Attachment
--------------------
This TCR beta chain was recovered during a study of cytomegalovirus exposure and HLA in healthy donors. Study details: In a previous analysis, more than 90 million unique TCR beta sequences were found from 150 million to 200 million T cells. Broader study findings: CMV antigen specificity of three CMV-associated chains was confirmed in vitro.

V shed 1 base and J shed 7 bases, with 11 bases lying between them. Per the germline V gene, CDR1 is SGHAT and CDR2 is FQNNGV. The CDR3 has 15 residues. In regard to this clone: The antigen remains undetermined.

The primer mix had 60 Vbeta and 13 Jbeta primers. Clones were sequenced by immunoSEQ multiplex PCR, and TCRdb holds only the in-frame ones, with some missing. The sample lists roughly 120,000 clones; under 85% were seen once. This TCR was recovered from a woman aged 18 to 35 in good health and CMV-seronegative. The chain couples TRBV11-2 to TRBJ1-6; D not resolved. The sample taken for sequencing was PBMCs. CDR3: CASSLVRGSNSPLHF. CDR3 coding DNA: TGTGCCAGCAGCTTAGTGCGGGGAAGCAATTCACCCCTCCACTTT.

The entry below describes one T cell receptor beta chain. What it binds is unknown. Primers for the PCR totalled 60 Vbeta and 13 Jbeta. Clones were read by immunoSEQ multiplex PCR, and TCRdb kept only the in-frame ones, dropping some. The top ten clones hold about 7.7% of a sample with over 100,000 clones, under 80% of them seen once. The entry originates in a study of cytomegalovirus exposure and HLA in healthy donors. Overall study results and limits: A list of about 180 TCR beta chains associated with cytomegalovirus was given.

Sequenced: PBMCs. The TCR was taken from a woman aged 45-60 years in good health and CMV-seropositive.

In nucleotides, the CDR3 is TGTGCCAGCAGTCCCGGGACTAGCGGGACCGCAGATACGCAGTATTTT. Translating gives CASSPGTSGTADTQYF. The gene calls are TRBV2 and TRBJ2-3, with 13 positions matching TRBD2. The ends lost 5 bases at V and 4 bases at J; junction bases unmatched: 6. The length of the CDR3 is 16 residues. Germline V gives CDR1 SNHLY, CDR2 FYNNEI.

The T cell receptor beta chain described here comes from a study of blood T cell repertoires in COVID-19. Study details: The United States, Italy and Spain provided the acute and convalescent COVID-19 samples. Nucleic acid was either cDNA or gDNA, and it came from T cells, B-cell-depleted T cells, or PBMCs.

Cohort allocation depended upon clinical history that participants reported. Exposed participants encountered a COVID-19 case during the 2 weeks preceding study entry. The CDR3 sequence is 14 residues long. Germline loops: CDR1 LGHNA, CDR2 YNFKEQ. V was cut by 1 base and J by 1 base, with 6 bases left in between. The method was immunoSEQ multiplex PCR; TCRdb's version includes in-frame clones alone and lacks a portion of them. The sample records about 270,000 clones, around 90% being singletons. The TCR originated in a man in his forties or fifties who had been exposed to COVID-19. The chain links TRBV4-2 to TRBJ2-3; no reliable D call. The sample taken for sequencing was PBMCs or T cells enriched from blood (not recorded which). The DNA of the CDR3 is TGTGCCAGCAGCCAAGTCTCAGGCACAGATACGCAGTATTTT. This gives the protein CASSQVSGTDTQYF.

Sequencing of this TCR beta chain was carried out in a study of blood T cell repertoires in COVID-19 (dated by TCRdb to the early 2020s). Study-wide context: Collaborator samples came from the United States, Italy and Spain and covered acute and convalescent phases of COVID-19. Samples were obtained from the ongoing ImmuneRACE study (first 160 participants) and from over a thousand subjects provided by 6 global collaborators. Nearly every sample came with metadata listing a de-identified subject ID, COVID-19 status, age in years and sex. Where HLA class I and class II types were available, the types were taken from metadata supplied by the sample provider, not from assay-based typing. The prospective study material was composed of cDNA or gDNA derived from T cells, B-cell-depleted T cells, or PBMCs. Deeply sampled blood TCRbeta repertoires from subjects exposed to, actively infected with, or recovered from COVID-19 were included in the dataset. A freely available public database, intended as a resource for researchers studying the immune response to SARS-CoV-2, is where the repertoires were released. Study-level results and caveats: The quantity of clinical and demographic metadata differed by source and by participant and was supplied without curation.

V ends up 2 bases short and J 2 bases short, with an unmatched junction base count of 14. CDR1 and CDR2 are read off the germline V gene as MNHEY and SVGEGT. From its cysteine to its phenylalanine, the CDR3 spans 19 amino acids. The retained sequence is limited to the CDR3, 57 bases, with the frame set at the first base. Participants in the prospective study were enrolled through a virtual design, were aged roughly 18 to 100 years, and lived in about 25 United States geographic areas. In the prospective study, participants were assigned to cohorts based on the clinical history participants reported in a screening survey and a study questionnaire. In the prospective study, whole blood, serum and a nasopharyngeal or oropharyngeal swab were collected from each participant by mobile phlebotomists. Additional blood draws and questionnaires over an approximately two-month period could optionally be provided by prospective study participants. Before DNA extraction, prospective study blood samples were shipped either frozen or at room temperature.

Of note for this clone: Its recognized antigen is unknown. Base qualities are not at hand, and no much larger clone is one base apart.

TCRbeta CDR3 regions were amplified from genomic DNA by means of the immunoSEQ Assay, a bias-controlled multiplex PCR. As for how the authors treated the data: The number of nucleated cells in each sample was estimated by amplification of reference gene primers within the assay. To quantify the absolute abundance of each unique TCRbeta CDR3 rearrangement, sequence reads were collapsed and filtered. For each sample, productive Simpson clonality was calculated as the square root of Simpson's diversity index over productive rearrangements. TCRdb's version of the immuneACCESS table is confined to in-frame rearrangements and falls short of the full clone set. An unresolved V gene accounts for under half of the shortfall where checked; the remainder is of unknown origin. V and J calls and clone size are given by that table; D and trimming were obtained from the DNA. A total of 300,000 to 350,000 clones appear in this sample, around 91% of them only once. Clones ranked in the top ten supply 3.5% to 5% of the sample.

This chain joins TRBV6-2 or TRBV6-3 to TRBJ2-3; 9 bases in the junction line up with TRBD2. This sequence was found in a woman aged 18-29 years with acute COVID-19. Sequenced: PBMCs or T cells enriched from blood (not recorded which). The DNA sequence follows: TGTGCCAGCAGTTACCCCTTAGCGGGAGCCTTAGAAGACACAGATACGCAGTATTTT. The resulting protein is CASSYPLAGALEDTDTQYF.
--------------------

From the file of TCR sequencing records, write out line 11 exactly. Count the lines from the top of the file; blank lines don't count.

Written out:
Of note for this clone: Its recognized antigen is unknown. Base qualities are not at hand, and no much larger clone is one base apart.